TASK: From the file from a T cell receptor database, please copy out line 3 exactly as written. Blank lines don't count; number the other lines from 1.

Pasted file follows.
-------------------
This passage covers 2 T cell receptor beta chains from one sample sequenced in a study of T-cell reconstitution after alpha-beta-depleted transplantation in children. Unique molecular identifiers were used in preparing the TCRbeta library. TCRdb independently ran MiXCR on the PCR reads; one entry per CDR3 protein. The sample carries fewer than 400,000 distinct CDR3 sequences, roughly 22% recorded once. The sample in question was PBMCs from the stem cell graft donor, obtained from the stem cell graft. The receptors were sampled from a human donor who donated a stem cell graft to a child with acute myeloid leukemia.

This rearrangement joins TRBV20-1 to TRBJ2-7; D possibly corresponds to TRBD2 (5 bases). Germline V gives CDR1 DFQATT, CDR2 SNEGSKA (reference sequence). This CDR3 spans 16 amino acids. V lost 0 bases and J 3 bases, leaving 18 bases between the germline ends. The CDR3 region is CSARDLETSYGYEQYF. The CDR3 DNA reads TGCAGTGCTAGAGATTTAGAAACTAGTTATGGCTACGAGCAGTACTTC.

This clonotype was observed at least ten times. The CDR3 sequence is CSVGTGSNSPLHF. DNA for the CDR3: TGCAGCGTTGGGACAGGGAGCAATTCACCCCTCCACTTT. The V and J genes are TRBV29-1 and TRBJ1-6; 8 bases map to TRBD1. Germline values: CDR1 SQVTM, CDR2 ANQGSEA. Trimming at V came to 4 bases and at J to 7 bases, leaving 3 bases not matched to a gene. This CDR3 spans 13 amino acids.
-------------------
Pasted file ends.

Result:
This clonotype was observed at least ten times. The CDR3 sequence is CSVGTGSNSPLHF. DNA for the CDR3: TGCAGCGTTGGGACAGGGAGCAATTCACCCCTCCACTTT. The V and J genes are TRBV29-1 and TRBJ1-6; 8 bases map to TRBD1. Germline values: CDR1 SQVTM, CDR2 ANQGSEA. Trimming at V came to 4 bases and at J to 7 bases, leaving 3 bases not matched to a gene. This CDR3 spans 13 amino acids.